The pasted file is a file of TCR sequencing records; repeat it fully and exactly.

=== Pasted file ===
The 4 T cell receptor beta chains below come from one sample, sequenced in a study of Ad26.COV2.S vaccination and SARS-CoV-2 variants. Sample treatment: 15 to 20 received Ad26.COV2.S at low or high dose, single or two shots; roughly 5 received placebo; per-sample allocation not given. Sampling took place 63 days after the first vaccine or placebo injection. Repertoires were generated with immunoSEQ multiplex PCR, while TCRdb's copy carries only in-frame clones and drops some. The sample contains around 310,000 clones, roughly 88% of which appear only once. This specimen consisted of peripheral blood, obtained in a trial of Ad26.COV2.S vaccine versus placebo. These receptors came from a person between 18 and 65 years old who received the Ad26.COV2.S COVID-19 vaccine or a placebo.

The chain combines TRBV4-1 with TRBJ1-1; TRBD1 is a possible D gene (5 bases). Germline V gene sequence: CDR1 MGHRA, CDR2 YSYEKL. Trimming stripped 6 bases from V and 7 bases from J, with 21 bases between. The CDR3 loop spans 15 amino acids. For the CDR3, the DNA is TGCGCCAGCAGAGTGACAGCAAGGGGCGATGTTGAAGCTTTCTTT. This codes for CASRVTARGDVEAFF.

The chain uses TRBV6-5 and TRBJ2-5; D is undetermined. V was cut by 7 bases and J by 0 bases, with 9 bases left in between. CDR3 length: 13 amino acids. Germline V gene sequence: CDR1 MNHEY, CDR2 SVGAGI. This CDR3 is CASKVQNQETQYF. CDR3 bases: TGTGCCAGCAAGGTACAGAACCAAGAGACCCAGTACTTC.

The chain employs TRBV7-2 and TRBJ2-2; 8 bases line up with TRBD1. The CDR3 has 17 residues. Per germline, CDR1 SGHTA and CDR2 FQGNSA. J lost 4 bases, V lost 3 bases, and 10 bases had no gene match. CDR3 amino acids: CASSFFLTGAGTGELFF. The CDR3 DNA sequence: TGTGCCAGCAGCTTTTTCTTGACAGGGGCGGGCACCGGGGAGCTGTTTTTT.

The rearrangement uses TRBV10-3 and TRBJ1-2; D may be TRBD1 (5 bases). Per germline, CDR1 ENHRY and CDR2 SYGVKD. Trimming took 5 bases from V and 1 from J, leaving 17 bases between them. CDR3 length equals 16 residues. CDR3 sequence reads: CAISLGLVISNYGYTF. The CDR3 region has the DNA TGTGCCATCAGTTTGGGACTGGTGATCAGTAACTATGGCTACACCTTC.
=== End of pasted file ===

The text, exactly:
The 4 T cell receptor beta chains below come from one sample, sequenced in a study of Ad26.COV2.S vaccination and SARS-CoV-2 variants. Sample treatment: 15 to 20 received Ad26.COV2.S at low or high dose, single or two shots; roughly 5 received placebo; per-sample allocation not given. Sampling took place 63 days after the first vaccine or placebo injection. Repertoires were generated with immunoSEQ multiplex PCR, while TCRdb's copy carries only in-frame clones and drops some. The sample contains around 310,000 clones, roughly 88% of which appear only once. This specimen consisted of peripheral blood, obtained in a trial of Ad26.COV2.S vaccine versus placebo. These receptors came from a person between 18 and 65 years old who received the Ad26.COV2.S COVID-19 vaccine or a placebo.

The chain combines TRBV4-1 with TRBJ1-1; TRBD1 is a possible D gene (5 bases). Germline V gene sequence: CDR1 MGHRA, CDR2 YSYEKL. Trimming stripped 6 bases from V and 7 bases from J, with 21 bases between. The CDR3 loop spans 15 amino acids. For the CDR3, the DNA is TGCGCCAGCAGAGTGACAGCAAGGGGCGATGTTGAAGCTTTCTTT. This codes for CASRVTARGDVEAFF.

The chain uses TRBV6-5 and TRBJ2-5; D is undetermined. V was cut by 7 bases and J by 0 bases, with 9 bases left in between. CDR3 length: 13 amino acids. Germline V gene sequence: CDR1 MNHEY, CDR2 SVGAGI. This CDR3 is CASKVQNQETQYF. CDR3 bases: TGTGCCAGCAAGGTACAGAACCAAGAGACCCAGTACTTC.

The chain employs TRBV7-2 and TRBJ2-2; 8 bases line up with TRBD1. The CDR3 has 17 residues. Per germline, CDR1 SGHTA and CDR2 FQGNSA. J lost 4 bases, V lost 3 bases, and 10 bases had no gene match. CDR3 amino acids: CASSFFLTGAGTGELFF. The CDR3 DNA sequence: TGTGCCAGCAGCTTTTTCTTGACAGGGGCGGGCACCGGGGAGCTGTTTTTT.

The rearrangement uses TRBV10-3 and TRBJ1-2; D may be TRBD1 (5 bases). Per germline, CDR1 ENHRY and CDR2 SYGVKD. Trimming took 5 bases from V and 1 from J, leaving 17 bases between them. CDR3 length equals 16 residues. CDR3 sequence reads: CAISLGLVISNYGYTF. The CDR3 region has the DNA TGTGCCATCAGTTTGGGACTGGTGATCAGTAACTATGGCTACACCTTC.